More young francophone and bilingual teachers will be teaching French in Nova Scotia schools as a result of a new bursary program.
The program announced today, April 13, by the Department of Education and the Department of Canadian Heritage, will offset tuition costs for nine future teachers who commit to teaching French in Nova Scotia public schools.
The federal-provincial French Language Bursary Program encourages students to pursue their Bachelor of Education in French, accept full-time positions with a Nova Scotia school board, and then agree to teach in the province for at least two years after being hired. In return, the province will reimburse successful students the tuition of their bachelor of education program, up to a maximum of two years.
Nova Scotia school boards have been struggling for years to attract and retain enough qualified French-language teachers to staff French second language and French first language programs.
"Nova Scotia is competing with other provinces and territories for a very limited number of French teachers," said Education Minister Karen Casey. "We believe this bursary will provide a significant incentive to university students to pursue education studies in French, and to teach in Nova Scotia."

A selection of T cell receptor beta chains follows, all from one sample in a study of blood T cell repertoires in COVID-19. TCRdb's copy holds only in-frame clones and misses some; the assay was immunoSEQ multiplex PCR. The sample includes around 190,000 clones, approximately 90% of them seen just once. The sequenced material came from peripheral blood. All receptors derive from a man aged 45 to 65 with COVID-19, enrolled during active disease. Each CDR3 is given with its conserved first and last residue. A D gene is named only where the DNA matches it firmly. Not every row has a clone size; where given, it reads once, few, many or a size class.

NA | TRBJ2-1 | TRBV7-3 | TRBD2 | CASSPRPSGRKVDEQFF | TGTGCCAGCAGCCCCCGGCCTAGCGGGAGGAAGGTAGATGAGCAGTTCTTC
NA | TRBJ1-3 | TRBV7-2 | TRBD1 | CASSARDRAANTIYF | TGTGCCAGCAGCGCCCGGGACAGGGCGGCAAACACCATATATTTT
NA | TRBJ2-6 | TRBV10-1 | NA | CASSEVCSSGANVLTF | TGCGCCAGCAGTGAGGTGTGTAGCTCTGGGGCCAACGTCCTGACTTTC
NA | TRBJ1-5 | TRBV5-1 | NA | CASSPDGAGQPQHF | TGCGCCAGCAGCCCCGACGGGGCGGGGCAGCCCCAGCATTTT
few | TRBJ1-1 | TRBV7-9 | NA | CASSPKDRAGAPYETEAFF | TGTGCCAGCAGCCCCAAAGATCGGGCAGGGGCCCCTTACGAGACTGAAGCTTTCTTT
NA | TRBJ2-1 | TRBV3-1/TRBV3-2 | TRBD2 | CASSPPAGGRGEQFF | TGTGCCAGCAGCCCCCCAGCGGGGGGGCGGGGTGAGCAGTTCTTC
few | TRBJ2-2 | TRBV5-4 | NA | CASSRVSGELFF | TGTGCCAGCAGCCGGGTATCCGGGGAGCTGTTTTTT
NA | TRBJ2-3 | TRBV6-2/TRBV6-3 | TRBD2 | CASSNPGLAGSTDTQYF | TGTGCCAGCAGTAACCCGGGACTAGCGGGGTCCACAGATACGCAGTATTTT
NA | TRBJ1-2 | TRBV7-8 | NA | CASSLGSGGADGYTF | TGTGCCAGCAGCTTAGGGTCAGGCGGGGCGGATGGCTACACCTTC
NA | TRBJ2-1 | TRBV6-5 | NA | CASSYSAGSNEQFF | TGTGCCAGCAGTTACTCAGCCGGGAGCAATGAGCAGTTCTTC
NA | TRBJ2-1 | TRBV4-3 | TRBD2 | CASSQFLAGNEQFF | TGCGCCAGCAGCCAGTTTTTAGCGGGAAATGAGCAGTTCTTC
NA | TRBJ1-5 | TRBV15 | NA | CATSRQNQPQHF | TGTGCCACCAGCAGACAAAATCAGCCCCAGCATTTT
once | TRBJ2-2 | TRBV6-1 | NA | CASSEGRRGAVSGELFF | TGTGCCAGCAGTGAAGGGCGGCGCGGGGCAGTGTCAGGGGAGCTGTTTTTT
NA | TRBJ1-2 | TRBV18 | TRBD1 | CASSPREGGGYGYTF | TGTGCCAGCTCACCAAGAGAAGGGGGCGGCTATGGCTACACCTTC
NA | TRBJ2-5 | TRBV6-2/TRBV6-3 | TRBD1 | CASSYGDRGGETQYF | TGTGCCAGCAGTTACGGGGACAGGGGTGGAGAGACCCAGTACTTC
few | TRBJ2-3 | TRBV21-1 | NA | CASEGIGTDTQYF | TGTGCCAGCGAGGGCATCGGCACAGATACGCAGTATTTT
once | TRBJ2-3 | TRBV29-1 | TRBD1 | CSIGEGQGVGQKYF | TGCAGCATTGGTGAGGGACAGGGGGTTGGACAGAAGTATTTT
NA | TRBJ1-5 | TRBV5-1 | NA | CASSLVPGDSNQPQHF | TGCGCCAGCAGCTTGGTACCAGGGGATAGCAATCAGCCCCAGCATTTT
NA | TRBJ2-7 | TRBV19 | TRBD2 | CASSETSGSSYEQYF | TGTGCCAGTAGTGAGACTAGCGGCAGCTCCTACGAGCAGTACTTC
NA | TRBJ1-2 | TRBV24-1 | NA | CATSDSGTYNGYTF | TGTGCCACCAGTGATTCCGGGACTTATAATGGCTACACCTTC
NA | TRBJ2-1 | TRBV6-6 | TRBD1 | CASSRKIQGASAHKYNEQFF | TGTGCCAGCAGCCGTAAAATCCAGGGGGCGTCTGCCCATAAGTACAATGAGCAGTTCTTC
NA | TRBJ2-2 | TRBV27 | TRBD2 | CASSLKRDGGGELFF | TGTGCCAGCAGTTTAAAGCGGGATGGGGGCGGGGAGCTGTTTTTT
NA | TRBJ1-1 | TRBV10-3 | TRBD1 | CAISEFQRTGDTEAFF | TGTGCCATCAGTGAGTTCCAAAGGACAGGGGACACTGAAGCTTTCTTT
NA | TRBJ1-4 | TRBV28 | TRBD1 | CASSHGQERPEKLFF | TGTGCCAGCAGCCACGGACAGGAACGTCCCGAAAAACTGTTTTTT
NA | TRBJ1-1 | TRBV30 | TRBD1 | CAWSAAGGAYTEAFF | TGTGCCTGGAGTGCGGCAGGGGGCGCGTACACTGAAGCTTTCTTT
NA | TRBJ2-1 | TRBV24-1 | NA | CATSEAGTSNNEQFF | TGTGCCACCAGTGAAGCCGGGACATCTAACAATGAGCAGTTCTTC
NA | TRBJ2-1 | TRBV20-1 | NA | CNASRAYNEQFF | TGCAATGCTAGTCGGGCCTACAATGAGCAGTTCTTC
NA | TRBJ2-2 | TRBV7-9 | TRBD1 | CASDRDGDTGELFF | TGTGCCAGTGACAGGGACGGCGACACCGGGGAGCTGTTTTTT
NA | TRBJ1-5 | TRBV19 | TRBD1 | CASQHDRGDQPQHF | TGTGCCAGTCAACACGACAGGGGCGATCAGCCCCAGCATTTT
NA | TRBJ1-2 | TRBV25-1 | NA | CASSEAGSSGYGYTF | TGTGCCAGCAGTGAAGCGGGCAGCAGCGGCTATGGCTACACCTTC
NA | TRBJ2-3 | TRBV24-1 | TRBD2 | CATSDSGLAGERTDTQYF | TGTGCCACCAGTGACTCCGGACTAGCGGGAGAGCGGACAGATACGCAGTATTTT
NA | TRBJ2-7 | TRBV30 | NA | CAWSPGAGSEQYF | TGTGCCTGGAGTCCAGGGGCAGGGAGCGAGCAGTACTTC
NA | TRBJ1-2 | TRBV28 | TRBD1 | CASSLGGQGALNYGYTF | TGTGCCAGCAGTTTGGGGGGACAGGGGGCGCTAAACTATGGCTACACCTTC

The program, cost-shared between the federal and provincial governments, is limited to six bursaries for students pursuing a bachelor of education in French second language and three for students pursuing a bachelor of education in French first language. The program is estimated to cost $45,000 in the first year.
To be eligible, students must be Canadian citizens, attending a francophone or bilingual institution, and maintain good academic marks.
The deadline for applications is April 30. For an application and more information on the program, go to www.b-ed-bourse
FOR BROADCAST USE:
Nova Scotia has an offer it hopes French-speaking
university students cannot refuse.
The goal of the federal-provincial French First and Second
Language Bursary programs is to encourage some of the
country's top students to pursue their bachelor of education
in French, accept a full-time position with a Nova Scotia school
board, and agree to teach in that board for at least two years
after being hired.
In return, the province will reimburse successful students
the cost of their tuition up to a maximum of two years.
Education Minister Karen Casey says the bursary will
provide a significant incentive to university students to pursue
their bachelor of education in French and to teach in Nova
The deadline for applications is April 30th. For an
application and more information on the program, go to W-W-W dot
B hyphen E-D hyphen B-O-U-R-S-E dot CA .
Media Contact: Peter McLaughlin
Department of Education